Mohammad Almasri discusses Arab public views of Russia, based on survey findings from the 2014 Arab Opinion Index

This ambiguity about the role expected of Russia was matched by a general Arab lack of awareness of Russia, its society and political aims. In contrast to the United States and the West more generally, Russia seems to have made only limited inroads into the Arab public imagination, based on public opinion findings reported by the Arab Opinion Index. Presented by Mohammad Almasri, Executive Director of the ACRPS and chief of the Arab Opinion Index, results from the 2014 poll, which included over 26,000 respondents spread over 14 countries, showed that Arab public opinion is broadly disenchanted with Russia (40% of respondents held views of Russia which were “negative” or “negative to some extent”, compared to 29% whose views of Russia were “positive” or “positive to some extent”). Yet nearly one-third had no fixed view of Russia, which is remarkable given the sway which the Soviet Union once held over the Arab world. This was a point underscored by the ACRPS' Marwan Kabalan, moderating the first panel on the first day of the conference, who pointed out that, while a conference hall in Doha had a fair number of Arabic-speaking Russians and Russian-speaking Arabs, scholars both in Russia and in the Arab region relied primarily on Western European languages for knowledge of the other side: in other words, there was no real “dialogue” between Russia and the Arab states. What the Arab public did know about Russia, said Almasri, was generally concerned with news reports of Russian support for the regime in Damascus, as well as a strong and expanding relationship with Israel, neither of which would endear it to Arab television viewers.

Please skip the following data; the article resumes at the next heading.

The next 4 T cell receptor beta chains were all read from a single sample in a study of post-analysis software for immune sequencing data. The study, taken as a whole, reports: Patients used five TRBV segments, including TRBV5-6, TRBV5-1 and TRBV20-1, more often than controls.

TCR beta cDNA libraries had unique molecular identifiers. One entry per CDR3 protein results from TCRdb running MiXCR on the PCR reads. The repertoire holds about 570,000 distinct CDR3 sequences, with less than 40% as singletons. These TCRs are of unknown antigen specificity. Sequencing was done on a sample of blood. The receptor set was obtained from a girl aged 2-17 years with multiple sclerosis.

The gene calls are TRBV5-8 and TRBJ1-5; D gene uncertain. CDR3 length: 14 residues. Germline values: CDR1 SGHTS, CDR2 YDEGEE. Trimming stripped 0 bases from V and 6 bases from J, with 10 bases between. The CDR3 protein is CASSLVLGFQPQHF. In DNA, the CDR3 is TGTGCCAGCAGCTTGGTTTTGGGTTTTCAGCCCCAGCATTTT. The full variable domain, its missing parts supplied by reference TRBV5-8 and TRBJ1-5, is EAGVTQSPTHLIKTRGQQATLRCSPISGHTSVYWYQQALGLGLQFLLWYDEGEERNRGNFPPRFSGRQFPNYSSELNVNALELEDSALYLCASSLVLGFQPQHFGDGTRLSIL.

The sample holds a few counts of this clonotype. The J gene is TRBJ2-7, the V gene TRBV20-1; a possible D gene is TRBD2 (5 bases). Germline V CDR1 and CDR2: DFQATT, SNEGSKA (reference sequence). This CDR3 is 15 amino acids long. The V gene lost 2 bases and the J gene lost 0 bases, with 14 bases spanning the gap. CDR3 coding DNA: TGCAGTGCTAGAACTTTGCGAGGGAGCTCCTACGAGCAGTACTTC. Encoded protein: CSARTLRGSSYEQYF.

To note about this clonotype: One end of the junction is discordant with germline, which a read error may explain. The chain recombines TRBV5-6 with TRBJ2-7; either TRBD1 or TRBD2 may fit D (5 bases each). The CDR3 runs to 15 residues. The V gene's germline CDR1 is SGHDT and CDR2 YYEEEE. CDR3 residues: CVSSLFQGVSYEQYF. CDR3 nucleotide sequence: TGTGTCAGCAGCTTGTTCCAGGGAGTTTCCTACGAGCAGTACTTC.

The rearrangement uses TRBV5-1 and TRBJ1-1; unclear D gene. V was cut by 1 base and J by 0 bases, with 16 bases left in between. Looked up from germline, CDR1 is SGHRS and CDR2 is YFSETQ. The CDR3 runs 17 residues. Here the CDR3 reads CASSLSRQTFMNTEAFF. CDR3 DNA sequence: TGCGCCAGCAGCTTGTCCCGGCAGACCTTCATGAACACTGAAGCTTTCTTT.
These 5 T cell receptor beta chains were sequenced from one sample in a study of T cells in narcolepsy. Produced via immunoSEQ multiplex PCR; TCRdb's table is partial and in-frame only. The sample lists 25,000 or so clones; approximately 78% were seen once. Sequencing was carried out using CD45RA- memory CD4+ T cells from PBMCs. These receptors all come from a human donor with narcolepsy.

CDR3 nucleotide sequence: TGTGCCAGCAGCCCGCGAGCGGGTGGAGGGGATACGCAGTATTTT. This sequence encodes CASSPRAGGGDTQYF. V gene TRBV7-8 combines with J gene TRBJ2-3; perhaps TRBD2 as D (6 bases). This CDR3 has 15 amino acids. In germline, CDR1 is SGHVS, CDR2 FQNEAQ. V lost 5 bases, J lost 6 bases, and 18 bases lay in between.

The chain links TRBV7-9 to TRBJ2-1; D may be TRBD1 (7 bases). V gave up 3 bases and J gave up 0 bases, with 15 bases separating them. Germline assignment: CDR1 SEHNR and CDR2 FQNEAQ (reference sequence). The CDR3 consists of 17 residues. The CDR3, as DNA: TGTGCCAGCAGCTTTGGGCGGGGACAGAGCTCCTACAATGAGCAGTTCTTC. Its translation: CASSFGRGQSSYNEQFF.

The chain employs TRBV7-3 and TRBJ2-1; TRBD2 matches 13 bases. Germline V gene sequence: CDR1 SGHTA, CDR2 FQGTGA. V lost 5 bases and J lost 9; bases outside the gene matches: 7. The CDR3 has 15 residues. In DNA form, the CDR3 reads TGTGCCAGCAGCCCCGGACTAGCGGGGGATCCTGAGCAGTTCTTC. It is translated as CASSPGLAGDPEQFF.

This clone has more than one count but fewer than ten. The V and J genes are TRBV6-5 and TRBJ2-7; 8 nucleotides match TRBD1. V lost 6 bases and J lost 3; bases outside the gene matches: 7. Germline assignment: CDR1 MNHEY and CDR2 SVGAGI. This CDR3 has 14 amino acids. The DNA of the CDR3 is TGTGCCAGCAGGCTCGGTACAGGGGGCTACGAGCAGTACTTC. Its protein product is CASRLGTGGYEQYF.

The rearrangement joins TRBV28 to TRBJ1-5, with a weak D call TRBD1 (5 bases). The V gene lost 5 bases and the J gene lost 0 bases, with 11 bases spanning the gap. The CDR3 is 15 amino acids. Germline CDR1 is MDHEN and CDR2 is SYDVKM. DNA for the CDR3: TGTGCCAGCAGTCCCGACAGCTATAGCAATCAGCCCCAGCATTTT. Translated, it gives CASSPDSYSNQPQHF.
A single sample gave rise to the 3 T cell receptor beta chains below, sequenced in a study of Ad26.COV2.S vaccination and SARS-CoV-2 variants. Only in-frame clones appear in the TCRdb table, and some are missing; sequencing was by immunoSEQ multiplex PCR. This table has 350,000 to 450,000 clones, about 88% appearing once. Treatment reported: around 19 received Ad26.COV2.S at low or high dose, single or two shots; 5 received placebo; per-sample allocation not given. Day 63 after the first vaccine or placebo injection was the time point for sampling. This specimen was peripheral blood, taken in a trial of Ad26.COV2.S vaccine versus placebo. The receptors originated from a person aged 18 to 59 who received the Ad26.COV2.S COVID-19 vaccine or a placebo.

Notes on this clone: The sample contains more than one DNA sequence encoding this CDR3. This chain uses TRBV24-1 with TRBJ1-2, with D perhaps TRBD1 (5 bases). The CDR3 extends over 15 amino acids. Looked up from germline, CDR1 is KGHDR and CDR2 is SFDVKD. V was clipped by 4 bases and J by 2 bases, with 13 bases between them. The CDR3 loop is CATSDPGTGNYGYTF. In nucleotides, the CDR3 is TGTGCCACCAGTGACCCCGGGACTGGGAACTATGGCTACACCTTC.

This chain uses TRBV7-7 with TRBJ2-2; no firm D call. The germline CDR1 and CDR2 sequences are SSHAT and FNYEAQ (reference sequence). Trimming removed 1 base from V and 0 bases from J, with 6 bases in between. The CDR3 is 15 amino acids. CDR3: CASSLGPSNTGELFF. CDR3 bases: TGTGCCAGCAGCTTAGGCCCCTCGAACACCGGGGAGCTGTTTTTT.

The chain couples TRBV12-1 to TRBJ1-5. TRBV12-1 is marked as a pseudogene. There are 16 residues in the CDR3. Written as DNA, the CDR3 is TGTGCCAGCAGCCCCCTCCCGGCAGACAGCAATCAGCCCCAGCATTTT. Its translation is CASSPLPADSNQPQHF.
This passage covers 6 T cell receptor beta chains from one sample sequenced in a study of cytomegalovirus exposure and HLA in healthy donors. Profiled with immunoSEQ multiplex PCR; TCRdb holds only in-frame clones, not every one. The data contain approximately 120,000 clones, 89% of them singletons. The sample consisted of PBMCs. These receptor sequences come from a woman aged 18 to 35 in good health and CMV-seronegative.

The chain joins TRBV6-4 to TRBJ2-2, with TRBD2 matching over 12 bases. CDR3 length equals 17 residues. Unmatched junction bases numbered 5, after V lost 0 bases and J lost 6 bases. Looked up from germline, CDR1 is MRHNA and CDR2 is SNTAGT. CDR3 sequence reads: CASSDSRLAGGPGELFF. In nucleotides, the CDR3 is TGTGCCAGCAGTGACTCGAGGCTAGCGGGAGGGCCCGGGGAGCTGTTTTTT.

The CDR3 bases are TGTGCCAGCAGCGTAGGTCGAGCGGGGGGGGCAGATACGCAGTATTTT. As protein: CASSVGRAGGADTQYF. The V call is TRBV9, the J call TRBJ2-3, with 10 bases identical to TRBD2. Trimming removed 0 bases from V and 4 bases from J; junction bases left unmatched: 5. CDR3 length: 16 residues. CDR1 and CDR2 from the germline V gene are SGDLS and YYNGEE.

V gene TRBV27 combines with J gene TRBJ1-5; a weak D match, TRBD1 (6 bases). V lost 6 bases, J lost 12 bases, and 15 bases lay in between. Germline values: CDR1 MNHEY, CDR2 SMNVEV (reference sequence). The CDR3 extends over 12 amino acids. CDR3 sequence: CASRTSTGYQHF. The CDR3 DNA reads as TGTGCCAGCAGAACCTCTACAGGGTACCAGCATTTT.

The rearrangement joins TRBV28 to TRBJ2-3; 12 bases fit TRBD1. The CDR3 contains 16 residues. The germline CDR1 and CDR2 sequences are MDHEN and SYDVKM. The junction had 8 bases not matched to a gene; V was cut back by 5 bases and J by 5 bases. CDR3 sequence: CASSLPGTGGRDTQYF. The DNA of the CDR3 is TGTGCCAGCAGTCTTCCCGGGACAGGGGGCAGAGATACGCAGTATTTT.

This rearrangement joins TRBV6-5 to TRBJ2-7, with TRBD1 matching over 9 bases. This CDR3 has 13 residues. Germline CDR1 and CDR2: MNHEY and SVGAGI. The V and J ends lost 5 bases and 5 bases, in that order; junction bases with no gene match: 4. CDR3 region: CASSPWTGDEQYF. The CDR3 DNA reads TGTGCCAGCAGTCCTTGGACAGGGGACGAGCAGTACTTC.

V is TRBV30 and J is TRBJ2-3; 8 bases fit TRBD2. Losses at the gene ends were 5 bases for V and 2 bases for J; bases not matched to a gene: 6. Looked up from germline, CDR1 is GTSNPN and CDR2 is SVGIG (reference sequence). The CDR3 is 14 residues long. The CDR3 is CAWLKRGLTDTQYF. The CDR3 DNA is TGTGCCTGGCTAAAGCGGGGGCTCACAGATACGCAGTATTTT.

If the collapse of the Soviet Empire and the attendant loss of Russian prestige and the conflict over Russian and Arab interests had set the stage for a less than amiable environment, then trade relations between Russia and the MENA region, while robust, also held out no great promise. Speaking on the second day of the meeting, Russian economist Galia Fazelianova detailed how the volume of trade between Russia and the Arab states climbed from US$ 2 billion in 2003 to $14 billion in 2012. By 2013, Russian trade with the six member states of the Gulf Cooperation Council alone was valued at $3.17 billion. Nonetheless, this was dwarfed by Russian trade with Turkey, which alone accounted for $50 billion last year, despite long-standing geopolitical tensions between the only Muslim-majority NATO member and Russia. The anemic level of Russia's trade with Iran, which in 2014 was valued at only $1 billion, pointed to another truth: that Russia's foreign policy priorities were not dictated by economic imperatives. This was explained with some level of skepticism for the future growth of Russo-Arab relations by high-profile Emirati economist Nasser Bin Ghaith, speaking at a session dedicated to Russia-GCC relations on the second day of the conference, explaining that “like the GCC states, Russia's is also a rentier economy reliant on natural resource extraction. With disagreements over Syria, and growing relations between Moscow and Israel clouding the view, deliberations in Doha show that familiarity and similarity of outlook are no guarantee of alliance between Russia and the Arab states.